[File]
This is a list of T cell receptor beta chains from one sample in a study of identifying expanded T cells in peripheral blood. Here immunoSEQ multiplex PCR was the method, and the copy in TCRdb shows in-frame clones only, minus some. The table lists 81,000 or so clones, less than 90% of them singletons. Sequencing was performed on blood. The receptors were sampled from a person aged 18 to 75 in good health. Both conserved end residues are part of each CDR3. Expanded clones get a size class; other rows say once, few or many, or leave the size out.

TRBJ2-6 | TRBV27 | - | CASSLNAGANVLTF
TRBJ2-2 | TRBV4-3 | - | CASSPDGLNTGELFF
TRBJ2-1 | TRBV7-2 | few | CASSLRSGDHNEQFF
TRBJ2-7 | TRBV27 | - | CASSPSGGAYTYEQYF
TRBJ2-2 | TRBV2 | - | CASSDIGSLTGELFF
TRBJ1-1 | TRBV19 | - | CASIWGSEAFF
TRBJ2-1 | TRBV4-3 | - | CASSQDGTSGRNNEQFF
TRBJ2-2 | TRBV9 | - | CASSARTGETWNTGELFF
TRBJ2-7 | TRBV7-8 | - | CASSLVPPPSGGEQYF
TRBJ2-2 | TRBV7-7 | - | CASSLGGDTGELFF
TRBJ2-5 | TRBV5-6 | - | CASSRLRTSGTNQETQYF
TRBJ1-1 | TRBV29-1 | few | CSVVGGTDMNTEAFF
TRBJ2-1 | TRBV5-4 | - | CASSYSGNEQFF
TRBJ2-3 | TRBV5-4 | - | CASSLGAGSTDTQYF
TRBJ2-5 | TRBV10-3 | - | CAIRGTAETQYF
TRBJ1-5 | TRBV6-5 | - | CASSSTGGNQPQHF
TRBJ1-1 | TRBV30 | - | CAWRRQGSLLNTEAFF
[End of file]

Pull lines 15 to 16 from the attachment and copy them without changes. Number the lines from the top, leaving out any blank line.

TRBJ2-3 | TRBV5-4 | - | CASSLGAGSTDTQYF
TRBJ2-5 | TRBV10-3 | - | CAIRGTAETQYF